March 13, 2021. A snowshoe trip to the top of a low ridge on the Continental Divide.
- Region: Crowsnest Pass. Traditional Territory of the Ktunaxa and Blackfoot First Nations
- Distance: 9.9 km round-trip to both the main and secondary summit
- Total Ascent: 594 m
- Elevation of Objective: 1893 m
- Total Time: 3h 46m (includes a fairly long stay on the summit)
- Safety and Disclaimer
Almost exactly 3 years before this trip I snowshoed to the summit of Island Ridge on a warm and sunny day. I had taken note at that time of Crowsnest Ridge, directly across the valley. A telecom tower sat on top, which made the ridge itself less than picturesque. However, I figured the views would be pretty good, making it a good objective for a future outing. I reviewed Bob Spirko’s trip report, describing a route that began along the same road I used to approach Mount Tecumseh, but deviating to climb directly up a cutline ascending the northwestern toe of Crowsnest Ridge. From there Spirko followed the ridge until it intersected an access road that switchbacked from Phillips Pass up the steep north face of the ridge. Then he followed the road to the summit. This struck me as a more interesting route to take rather than climbing up the access road the whole way, and it would keep me out of avalanche terrain, which I thought the lower reaches of the switchback road were definitely in.
On the day of this trip, I was treated to weather almost exactly the same as 3 years ago. The sky was clear, the wind was never more than a light breeze, and the air was warm.
The route starts from the Crowsnest Provincial Park parking area off Hwy 3, just to the west of the Alberta/BC border. There’s a big parking area with some toilet facilities and picnic tables, but it’s closed in the winter. I pulled off the road and parked in the pull-out area outside the locked gate. Click here and Google Maps will drop a pin on the spot. When I was heading to Mount Tecumseh I had my bike with me, so I got onto the old Phillips Pass road where it departed from the western end of the parking lot. Since I was on foot this time, I just followed a path north through the trees from the parking area and got myself onto the road. I followed it eastward until it reached the base of the northwestern toe of Crowsnest Ridge. A very clear and wide cutline proceeded straight up the slope at that point, while the road deviated north to hook around the ridge and stay in the valley.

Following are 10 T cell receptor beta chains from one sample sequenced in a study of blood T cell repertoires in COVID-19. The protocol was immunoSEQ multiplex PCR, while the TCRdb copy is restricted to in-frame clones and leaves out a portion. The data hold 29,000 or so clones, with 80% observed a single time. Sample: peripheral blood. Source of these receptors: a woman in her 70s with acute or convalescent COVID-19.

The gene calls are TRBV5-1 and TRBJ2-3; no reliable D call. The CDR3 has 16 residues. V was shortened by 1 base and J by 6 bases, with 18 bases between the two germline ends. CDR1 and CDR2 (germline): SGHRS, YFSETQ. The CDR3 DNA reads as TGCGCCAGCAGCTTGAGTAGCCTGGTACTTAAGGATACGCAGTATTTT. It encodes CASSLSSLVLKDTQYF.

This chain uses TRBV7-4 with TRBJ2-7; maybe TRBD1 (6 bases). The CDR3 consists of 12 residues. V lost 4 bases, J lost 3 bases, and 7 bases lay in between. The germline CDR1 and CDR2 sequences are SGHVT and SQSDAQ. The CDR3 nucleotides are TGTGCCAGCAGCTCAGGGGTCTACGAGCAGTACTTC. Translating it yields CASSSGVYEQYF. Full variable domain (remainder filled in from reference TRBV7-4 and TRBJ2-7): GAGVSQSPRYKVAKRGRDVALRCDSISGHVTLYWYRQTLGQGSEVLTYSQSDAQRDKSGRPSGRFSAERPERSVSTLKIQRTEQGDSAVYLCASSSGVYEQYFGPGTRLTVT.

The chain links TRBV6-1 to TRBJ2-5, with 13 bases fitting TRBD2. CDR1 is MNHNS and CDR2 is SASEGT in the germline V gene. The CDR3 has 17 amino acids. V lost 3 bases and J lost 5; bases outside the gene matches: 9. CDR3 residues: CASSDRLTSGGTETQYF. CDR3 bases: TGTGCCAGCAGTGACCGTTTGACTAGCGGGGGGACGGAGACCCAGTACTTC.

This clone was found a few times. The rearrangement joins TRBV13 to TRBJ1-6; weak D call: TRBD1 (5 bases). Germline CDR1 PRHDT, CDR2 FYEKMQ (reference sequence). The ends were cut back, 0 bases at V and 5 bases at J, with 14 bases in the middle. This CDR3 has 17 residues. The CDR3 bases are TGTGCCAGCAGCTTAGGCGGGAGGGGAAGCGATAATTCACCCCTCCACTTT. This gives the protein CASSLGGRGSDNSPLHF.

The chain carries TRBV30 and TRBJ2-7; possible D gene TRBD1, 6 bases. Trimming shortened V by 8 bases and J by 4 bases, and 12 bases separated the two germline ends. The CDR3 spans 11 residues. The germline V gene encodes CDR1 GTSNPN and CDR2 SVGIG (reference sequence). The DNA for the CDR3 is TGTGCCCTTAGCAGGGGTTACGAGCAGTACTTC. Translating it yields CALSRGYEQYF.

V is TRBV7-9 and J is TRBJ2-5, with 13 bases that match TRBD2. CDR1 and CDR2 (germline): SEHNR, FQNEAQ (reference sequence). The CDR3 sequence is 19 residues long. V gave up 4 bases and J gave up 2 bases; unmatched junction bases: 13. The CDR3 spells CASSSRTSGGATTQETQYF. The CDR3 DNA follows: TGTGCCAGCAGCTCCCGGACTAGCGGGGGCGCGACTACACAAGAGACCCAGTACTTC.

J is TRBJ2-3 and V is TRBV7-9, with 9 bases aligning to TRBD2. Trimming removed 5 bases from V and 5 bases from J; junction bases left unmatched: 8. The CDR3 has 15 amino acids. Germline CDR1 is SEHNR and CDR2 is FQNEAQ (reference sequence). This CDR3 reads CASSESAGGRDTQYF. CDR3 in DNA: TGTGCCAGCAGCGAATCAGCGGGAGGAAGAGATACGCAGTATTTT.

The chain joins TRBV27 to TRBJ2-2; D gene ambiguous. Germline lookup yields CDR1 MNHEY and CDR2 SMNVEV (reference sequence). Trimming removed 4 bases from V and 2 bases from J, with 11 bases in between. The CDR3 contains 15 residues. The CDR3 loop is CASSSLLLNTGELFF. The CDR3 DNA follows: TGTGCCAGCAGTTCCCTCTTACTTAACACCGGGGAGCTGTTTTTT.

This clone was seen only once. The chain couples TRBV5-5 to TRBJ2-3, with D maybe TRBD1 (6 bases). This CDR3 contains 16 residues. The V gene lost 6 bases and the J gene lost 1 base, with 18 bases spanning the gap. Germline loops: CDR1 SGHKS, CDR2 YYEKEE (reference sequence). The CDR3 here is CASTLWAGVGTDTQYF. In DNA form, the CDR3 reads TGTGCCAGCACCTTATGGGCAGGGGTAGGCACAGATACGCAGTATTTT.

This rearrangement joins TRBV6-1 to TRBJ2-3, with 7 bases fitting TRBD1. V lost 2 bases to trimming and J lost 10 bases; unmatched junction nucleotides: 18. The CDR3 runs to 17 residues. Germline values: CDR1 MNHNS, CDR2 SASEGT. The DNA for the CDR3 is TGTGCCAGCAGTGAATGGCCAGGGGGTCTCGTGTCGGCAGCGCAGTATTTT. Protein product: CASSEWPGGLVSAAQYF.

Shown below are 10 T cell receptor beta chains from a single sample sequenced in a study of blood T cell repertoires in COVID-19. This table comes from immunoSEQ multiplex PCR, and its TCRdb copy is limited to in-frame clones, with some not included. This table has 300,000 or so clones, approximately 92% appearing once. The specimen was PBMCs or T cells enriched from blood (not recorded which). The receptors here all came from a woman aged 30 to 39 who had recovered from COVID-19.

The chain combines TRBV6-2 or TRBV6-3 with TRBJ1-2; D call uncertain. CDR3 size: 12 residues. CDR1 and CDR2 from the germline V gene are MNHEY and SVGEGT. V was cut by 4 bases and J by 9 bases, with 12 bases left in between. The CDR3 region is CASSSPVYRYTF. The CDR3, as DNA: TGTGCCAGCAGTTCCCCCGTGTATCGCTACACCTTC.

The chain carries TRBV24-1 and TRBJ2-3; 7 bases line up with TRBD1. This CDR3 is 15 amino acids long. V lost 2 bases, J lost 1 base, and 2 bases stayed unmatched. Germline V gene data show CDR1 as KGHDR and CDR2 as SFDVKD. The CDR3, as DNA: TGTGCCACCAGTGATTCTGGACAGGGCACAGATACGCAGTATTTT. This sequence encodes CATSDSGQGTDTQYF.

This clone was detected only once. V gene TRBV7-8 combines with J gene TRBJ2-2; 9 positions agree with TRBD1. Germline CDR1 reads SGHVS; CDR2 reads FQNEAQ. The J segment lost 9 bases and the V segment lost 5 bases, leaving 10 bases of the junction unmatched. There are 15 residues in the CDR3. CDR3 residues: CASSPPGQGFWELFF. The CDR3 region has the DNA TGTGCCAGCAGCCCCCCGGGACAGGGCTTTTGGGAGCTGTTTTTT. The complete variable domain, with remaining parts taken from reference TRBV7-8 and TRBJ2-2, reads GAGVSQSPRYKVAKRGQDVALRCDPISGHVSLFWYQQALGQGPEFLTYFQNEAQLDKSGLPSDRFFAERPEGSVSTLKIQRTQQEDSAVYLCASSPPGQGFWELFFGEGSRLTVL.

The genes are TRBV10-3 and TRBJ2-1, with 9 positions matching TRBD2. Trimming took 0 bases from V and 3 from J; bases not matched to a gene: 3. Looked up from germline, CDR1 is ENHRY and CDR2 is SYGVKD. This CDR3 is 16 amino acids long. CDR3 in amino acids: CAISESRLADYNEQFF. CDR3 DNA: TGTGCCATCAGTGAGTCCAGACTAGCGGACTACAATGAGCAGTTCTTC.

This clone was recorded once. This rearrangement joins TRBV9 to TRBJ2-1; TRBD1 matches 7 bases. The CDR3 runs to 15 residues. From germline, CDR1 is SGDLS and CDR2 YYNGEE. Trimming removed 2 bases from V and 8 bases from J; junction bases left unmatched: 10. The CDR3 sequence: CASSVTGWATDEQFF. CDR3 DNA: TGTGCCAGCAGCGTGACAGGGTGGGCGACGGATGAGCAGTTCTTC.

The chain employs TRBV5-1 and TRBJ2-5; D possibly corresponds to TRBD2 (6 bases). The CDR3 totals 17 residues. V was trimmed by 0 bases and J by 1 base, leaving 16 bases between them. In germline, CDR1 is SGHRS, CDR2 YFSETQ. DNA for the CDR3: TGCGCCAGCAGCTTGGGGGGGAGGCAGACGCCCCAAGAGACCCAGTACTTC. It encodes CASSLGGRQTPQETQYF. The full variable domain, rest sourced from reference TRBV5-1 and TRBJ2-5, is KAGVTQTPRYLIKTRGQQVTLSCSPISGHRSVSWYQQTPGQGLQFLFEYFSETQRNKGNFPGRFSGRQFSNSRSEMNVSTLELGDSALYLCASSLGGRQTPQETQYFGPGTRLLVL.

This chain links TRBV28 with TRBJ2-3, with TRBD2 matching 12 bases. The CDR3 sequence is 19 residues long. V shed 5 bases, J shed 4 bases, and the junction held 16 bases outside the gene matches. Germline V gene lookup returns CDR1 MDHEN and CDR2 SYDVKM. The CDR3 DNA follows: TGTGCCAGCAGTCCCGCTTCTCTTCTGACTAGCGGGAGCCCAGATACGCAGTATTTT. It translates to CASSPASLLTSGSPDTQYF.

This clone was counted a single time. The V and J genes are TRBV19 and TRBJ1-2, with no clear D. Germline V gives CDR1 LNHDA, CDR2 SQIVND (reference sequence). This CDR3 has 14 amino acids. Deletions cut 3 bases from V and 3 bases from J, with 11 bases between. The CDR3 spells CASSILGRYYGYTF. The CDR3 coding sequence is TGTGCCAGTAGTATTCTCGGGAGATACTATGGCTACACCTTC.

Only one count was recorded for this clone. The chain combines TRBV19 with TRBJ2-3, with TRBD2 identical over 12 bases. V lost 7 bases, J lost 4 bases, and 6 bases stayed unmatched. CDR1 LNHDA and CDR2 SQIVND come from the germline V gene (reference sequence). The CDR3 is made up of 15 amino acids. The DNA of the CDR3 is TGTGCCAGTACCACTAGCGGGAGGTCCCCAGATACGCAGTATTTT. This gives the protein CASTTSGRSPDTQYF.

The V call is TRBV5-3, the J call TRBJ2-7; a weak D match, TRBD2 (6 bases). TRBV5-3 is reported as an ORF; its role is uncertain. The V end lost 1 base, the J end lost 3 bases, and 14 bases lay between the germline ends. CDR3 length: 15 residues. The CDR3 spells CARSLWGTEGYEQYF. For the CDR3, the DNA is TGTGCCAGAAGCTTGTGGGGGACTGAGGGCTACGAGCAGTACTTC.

Ascending the cutline made for fairly steep climbing, but it was short lived. The cutline’s apex, where it intersected the wide ridge-top, was marked by a distinctive boulder. Up to this point I hadn’t needed snowshoes, since the wind and warmth had scoured much of the snow from the west-facing slopes. On the ridge and on the leeward side there was still lots of deep snow remaining, so I put my snowshoes on then departed the cutline, heading south and ascending the ridge. Eventually I intersected the snow-buried road as it reached the ridge, and then I followed it to the summit. Spirko had mentioned that staying high on the ridge crest just above the road that wasn’t a good idea since a deep notch part of the way to the summit would require you to down-climb. I can confirm that’s good advice.
The summit is the site of a giant telecom tower and some service buildings. There’s even a pit toilet up there. The views from the summit were excellent. Mount Phillips and Tecumseh are nearby to the north, Crowsnest Mountain peeks around Tecumseh’s shoulder to the northeast. Sentry Mountain dominates the view across the valley to the south. Directly below the ridge to the south are Crowsnest, Island and Emerald Lakes. Far to the west is the distinctive shape of Mount Washburn.
I was surprised to notice that the lower eastern summit was marked by a very large cross. I’d seen a similar cross at the top of Wedge Mountain, so I imagine it’s the work of some local enthusiasts. I made my way over to the cross just to prolong my stay on the top of the ridge. The view was more-or-less the same, aside from affording a bit of a better angle to see Crowsnest Mountain.
After a nice long stay on top I returned by the same route. Comparing this trip to Island Ridge, I think this ascent was more interesting to do. The views are very similar, but I’ll give the edge to Island Ridge, since its location also provides views of Mount Ptolemy and Andy Good Peak.
Click on the pictures in the gallery below to access full-sized images.